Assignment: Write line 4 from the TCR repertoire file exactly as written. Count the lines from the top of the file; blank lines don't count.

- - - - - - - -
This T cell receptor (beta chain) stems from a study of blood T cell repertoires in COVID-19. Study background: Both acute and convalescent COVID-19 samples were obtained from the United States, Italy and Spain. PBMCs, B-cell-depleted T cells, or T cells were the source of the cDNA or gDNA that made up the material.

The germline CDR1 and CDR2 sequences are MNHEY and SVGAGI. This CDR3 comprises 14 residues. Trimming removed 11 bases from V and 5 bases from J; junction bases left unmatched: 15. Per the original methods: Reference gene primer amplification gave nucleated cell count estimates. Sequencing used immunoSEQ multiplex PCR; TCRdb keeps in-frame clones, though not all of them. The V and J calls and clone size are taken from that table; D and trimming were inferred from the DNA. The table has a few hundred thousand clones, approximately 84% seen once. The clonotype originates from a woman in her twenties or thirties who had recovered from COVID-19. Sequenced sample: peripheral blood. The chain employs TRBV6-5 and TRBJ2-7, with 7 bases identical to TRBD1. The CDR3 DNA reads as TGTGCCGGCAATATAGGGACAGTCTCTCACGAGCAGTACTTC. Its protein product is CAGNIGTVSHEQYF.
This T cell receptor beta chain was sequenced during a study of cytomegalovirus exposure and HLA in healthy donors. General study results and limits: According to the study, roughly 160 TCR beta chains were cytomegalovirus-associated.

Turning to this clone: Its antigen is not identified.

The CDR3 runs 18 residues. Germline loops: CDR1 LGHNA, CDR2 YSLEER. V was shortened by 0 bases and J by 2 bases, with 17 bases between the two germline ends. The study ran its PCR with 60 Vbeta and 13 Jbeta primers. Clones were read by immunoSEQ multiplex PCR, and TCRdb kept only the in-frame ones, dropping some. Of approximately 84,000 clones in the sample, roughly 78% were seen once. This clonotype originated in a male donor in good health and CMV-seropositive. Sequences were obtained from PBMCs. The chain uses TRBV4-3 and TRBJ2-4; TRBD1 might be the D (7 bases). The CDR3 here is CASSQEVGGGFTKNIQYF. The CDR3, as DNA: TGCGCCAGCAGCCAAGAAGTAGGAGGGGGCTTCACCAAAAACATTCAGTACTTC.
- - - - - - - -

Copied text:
Turning to this clone: Its antigen is not identified.